MacUpdater is not intended to become the one-click solution as it would encourage the wrong approach to updates. The users should find out about the updates before pressing the button. The software should make this way more comfortable - nothing more. Carelessly installing all available updates would inevitably lead to problems sooner or later.
From my point of view, the settings are not optimally selected after installation. I think most Mac users should be fine with the selection I made. This is not a must, but my suggestion.
I have the software CleanMyMac X in use, which among other things also has a function called "Updater". However, this is not really competitive because during MacUpdater I found almost 60 updates on my Mac at CleanMyMac X only 7 updates offered. Also the free software "NEU "seems - according to statements of a number of users in forums - to have significantly fewer apps on the screen than MacUpdater. So if you are serious about updating, you can't avoid MacUpdater.
You can download the free trial version here on the CoreCode website:
If you have any more questions about MacUpdater, this is the FAQ page of the software a good place to go.
PS: I'm trying to get two or three license codes for the raffle from Julian from CoreCode. Whoever wants to take part can subscribe to my weekly newsletter. There, the raffles for products and licenses take place at irregular intervals.
PPS: I just got a message from Julian. The three licenses are with me and will be raffled shortly.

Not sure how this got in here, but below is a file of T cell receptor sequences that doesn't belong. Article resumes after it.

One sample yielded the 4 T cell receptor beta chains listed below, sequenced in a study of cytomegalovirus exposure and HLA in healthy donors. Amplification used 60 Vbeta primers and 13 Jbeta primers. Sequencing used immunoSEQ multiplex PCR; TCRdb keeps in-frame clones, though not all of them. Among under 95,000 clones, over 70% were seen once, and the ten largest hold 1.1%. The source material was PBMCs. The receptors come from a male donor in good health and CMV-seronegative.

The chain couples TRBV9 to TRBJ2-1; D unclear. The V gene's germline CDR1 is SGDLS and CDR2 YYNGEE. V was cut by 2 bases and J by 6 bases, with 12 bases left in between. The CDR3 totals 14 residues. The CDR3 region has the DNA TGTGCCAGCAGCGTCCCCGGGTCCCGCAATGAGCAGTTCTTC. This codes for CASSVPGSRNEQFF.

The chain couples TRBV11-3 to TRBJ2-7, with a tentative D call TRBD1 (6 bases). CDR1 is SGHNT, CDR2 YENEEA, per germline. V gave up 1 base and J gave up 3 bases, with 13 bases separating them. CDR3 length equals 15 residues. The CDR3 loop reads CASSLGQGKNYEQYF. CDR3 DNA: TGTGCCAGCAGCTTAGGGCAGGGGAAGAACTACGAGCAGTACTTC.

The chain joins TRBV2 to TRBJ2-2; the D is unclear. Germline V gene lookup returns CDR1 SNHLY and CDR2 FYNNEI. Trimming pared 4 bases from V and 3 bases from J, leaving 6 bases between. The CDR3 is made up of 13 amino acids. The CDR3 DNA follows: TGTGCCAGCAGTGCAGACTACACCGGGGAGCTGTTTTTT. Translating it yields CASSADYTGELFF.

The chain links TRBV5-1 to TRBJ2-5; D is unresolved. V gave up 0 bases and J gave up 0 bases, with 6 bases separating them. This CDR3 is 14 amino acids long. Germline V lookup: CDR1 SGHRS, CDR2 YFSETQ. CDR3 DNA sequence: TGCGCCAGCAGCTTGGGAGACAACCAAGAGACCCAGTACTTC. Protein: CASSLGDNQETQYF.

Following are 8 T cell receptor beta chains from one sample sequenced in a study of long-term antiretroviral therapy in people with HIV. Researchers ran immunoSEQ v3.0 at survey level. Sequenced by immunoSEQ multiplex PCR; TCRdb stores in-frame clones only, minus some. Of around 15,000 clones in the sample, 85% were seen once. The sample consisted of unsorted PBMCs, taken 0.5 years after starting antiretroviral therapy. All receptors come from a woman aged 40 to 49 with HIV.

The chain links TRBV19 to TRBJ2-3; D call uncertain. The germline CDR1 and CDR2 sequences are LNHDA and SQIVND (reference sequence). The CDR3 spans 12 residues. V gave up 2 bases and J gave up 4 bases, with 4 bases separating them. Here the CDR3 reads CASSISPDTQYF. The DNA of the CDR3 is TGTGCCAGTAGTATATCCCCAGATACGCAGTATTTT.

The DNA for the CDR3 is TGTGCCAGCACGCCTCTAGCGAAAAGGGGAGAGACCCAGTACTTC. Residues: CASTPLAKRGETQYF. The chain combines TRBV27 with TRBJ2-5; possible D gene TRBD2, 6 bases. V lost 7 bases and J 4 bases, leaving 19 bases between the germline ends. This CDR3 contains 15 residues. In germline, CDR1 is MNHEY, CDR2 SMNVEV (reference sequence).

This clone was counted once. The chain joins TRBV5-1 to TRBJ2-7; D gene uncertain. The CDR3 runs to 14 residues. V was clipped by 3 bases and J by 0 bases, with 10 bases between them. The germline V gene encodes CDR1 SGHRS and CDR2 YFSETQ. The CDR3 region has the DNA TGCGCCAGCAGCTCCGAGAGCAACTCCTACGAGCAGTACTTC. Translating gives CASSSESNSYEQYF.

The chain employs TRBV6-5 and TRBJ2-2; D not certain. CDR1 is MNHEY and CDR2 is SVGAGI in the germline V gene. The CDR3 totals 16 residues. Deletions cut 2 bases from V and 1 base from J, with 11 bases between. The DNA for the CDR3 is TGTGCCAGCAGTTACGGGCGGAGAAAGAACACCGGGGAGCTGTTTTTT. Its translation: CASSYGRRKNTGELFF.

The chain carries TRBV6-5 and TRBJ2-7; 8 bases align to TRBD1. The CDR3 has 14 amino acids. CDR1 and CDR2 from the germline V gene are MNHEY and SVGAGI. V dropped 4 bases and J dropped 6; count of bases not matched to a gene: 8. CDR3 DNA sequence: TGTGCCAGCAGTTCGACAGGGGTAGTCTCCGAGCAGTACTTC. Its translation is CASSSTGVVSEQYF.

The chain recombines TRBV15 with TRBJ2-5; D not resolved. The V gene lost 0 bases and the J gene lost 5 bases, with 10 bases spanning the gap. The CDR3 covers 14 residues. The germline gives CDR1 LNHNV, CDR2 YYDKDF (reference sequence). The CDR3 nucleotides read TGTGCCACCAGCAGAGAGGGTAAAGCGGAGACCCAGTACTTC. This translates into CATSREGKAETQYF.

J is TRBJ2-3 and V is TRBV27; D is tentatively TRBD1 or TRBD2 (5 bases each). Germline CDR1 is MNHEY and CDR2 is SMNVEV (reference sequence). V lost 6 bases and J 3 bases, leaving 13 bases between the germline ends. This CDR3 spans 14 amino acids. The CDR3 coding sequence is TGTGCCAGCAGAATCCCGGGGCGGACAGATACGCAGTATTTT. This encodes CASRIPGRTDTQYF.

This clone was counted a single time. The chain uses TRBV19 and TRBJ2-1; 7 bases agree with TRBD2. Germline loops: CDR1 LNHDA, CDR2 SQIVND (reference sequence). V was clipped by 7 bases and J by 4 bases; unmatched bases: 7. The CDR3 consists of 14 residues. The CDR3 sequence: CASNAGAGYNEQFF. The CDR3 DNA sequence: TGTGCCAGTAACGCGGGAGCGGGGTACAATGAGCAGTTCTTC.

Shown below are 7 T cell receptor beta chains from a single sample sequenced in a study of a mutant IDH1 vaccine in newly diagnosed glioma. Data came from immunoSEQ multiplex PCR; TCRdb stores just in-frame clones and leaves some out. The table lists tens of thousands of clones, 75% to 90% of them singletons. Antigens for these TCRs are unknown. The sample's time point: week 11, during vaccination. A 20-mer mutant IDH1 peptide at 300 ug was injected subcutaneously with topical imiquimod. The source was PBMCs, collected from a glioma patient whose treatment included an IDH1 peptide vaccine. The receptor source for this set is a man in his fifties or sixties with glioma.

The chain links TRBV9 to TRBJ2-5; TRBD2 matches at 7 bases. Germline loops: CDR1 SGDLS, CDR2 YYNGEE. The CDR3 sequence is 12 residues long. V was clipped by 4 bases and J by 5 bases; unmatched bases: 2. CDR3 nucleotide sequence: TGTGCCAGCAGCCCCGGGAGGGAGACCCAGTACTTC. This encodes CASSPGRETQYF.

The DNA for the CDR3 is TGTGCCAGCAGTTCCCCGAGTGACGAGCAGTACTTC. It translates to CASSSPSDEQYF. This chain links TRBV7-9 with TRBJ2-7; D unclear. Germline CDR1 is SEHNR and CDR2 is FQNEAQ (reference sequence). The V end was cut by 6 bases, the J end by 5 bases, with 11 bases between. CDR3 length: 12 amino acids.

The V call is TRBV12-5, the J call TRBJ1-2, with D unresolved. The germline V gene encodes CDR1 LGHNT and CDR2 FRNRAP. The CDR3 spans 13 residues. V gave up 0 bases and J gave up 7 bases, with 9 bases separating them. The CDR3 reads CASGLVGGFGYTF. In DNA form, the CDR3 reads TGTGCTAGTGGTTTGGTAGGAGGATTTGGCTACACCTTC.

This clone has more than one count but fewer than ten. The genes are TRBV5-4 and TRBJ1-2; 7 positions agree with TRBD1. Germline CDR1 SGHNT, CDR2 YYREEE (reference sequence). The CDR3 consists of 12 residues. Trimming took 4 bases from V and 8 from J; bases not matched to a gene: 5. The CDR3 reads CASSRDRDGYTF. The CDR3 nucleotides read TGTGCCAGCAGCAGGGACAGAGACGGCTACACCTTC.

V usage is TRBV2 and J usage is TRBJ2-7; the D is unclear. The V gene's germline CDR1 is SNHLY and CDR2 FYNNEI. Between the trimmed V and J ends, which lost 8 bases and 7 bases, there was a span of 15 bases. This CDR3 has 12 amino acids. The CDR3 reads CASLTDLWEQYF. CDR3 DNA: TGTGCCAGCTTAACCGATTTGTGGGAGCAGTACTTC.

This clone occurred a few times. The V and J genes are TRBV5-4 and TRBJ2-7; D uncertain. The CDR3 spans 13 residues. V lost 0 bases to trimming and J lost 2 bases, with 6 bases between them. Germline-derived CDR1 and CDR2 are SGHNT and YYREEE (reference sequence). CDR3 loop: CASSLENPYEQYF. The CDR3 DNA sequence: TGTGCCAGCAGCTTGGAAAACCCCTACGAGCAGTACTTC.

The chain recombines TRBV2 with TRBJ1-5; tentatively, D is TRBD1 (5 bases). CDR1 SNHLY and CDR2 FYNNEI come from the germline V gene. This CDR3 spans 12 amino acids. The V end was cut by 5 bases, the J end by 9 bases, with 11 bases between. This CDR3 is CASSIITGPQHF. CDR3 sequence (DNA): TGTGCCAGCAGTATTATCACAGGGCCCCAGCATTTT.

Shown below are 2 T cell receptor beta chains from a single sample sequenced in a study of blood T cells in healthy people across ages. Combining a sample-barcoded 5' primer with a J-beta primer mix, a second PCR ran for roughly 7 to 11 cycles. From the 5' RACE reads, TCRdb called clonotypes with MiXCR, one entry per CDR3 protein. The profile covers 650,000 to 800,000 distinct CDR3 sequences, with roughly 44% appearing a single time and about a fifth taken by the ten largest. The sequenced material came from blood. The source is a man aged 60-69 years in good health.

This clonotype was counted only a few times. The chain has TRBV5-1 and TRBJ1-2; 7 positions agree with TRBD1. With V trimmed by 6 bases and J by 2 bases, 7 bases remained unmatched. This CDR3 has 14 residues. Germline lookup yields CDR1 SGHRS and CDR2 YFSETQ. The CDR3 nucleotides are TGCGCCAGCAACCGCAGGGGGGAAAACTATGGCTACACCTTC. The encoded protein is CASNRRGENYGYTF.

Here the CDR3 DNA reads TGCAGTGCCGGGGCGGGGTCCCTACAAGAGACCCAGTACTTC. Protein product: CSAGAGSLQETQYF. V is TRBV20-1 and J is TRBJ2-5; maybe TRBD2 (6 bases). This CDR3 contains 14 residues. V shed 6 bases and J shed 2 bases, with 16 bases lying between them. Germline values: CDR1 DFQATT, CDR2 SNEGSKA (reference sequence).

After this article appeared, my reader Charly sent me another question:
I once had MacUpdate Desktop https://www.macupdate.com/desktop#tpt=1
But there were problems with malware in modified files, you remember?
Is that impossible with MacUpdater?
Thanks for your question.
This is really good, because it would in principle be possible for someone to blame you with something infected. However, the MacUpdater also gets the updates directly from the manufacturer. That means, if it is infected there, you would be affected either way - even if you downloaded it manually from their website.
The developer of MacUpdater is even planning to add a feature that gets a checksum from the developer. This allows the software to recognize when the update has been changed in any way.
In practice, in my opinion, there is no more or less risk than loading the updates manually from the software developer's homepage.
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After graduating from high school, Johannes completed an apprenticeship as a business assistant specializing in foreign languages. But then he decided to research and write, which resulted in his independence. For several years he has been working for Sir Apfelot, among others. His articles include product introductions, news, manuals, video games, consoles, and more. He follows Apple keynotes live via stream.